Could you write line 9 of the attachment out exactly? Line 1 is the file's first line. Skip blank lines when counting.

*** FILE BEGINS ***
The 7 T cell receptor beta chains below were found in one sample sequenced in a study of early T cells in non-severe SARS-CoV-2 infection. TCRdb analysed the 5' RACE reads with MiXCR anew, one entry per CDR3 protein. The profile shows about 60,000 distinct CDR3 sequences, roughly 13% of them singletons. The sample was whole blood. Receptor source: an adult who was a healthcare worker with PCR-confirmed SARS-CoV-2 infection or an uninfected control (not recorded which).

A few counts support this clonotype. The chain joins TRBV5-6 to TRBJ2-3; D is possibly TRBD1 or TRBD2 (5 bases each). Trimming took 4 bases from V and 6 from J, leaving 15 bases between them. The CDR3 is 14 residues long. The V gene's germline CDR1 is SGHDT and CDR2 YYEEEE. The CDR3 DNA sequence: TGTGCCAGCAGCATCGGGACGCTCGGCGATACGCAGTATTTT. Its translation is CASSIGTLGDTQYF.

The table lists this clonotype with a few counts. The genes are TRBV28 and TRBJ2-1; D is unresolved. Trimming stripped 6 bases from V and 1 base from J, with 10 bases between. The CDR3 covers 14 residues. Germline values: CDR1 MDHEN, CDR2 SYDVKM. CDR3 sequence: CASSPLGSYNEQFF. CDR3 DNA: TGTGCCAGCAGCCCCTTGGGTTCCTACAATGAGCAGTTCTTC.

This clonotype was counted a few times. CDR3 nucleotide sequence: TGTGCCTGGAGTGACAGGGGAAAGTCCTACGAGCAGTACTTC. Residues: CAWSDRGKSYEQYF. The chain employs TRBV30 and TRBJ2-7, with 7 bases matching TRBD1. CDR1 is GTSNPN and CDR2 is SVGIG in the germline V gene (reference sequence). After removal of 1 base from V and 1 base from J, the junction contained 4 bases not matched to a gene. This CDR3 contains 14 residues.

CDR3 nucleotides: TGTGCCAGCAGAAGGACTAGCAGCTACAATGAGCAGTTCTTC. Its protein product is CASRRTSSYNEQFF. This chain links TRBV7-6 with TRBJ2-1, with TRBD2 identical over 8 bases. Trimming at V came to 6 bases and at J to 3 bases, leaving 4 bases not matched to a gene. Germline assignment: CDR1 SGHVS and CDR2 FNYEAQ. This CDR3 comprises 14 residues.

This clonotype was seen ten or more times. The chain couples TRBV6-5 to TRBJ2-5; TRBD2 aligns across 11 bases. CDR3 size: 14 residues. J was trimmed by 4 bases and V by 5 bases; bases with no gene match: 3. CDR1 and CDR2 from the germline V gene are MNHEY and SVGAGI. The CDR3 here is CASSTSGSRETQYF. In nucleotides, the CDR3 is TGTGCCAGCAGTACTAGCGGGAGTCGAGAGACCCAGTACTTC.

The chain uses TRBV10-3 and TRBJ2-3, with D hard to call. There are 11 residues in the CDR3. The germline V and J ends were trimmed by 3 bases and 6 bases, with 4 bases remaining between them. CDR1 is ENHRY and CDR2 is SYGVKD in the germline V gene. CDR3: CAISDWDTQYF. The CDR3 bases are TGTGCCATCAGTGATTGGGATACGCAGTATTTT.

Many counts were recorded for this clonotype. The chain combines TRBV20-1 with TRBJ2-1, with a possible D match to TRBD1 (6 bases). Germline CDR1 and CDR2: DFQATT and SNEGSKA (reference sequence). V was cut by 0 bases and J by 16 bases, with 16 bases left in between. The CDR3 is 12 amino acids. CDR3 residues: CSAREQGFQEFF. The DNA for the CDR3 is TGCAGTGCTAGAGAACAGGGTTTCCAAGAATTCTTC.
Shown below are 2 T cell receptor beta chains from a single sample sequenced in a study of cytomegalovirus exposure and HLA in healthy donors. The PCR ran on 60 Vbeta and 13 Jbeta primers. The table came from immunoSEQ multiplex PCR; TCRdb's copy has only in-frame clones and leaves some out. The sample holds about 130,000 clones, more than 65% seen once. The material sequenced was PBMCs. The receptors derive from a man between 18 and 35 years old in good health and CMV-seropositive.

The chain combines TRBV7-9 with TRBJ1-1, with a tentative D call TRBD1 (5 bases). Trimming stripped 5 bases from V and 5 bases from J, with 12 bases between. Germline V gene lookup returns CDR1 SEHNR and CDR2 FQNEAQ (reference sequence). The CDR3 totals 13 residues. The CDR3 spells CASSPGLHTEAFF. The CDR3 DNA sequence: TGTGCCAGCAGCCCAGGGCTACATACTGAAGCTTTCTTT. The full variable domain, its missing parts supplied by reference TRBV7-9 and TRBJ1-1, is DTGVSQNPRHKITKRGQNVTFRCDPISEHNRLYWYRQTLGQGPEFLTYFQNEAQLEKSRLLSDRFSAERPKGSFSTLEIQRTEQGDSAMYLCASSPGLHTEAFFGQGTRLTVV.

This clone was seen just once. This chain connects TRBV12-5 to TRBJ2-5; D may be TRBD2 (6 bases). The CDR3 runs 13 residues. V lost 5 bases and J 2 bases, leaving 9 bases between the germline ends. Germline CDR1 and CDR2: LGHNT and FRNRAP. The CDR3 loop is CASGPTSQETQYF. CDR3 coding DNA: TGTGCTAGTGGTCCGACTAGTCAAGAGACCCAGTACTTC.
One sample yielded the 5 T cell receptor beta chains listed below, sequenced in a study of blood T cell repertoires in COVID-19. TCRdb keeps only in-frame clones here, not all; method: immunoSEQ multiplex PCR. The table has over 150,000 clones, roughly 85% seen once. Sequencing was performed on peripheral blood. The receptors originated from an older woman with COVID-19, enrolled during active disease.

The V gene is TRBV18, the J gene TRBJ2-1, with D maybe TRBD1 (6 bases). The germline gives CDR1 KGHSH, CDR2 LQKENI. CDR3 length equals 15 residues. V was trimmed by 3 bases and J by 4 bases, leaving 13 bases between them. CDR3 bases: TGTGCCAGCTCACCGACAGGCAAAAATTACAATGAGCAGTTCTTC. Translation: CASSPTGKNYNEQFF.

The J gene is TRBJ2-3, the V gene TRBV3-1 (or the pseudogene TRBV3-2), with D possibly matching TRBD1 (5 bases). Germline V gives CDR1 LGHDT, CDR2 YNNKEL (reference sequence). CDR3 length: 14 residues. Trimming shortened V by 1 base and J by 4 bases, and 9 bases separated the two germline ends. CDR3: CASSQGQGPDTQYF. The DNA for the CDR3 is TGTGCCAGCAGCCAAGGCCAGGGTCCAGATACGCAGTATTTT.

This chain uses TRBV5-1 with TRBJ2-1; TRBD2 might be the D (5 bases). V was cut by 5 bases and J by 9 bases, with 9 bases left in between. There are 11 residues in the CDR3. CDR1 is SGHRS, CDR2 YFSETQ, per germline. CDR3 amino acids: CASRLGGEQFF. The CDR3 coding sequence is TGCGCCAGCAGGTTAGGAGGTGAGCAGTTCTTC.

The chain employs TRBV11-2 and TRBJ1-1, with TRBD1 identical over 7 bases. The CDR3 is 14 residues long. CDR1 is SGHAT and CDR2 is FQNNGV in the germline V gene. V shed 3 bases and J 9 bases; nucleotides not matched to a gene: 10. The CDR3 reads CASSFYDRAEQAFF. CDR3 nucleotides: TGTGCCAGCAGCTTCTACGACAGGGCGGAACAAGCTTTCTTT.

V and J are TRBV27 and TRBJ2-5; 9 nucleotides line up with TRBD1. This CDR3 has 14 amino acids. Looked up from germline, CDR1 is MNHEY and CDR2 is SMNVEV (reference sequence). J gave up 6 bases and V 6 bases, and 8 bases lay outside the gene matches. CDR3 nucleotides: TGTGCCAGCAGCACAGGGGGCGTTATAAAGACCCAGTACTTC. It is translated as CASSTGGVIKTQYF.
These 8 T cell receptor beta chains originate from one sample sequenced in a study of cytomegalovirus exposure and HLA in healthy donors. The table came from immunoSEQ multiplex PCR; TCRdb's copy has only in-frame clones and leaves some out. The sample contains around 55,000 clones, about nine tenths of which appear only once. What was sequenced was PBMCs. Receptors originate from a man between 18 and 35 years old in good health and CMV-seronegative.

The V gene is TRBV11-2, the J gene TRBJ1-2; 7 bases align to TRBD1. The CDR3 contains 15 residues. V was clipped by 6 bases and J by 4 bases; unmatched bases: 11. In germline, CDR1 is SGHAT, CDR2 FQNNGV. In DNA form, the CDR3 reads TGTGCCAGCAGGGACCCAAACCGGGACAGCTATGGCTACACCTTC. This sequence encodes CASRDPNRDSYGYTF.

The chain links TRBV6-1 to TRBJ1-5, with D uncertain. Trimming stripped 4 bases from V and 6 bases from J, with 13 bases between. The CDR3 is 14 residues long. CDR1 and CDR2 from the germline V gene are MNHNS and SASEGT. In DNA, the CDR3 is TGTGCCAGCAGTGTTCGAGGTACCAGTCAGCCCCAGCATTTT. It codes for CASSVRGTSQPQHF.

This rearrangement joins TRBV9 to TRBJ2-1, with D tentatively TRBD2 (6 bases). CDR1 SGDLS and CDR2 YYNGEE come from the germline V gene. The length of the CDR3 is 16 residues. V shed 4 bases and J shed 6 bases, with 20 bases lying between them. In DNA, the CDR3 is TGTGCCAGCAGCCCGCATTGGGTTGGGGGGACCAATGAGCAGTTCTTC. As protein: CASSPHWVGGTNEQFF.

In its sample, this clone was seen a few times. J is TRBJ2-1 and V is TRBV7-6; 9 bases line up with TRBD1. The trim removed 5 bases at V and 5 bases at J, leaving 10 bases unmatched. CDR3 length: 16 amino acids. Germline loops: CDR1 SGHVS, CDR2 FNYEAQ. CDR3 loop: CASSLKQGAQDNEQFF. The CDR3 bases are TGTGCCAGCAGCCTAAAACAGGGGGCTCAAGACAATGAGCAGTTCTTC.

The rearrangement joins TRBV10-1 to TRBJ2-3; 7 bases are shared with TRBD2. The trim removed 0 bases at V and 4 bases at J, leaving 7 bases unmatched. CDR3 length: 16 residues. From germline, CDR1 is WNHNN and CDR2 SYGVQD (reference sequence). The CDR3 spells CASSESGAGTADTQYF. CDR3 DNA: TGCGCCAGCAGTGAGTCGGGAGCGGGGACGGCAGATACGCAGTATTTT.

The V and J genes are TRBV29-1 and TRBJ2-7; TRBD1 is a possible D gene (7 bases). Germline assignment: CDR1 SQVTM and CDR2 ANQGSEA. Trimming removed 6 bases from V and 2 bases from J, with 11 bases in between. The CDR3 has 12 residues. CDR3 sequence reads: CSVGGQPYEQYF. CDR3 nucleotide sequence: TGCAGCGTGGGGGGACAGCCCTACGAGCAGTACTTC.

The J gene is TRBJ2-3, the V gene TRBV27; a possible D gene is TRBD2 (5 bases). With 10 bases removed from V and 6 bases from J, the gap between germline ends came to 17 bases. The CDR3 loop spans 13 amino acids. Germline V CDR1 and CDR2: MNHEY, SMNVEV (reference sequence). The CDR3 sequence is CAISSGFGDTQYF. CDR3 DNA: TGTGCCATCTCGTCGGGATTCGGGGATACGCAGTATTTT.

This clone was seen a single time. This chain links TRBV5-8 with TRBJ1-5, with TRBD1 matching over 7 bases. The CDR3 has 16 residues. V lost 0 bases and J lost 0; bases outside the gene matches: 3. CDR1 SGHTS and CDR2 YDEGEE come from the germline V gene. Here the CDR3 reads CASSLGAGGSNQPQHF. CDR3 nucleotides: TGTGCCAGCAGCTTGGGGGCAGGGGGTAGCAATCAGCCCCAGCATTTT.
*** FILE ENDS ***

Shown below are 2 T cell receptor beta chains from a single sample sequenced in a study of cytomegalovirus exposure and HLA in healthy donors. The PCR ran on 60 Vbeta and 13 Jbeta primers. The table came from immunoSEQ multiplex PCR; TCRdb's copy has only in-frame clones and leaves some out. The sample holds about 130,000 clones, more than 65% seen once. The material sequenced was PBMCs. The receptors derive from a man between 18 and 35 years old in good health and CMV-seropositive.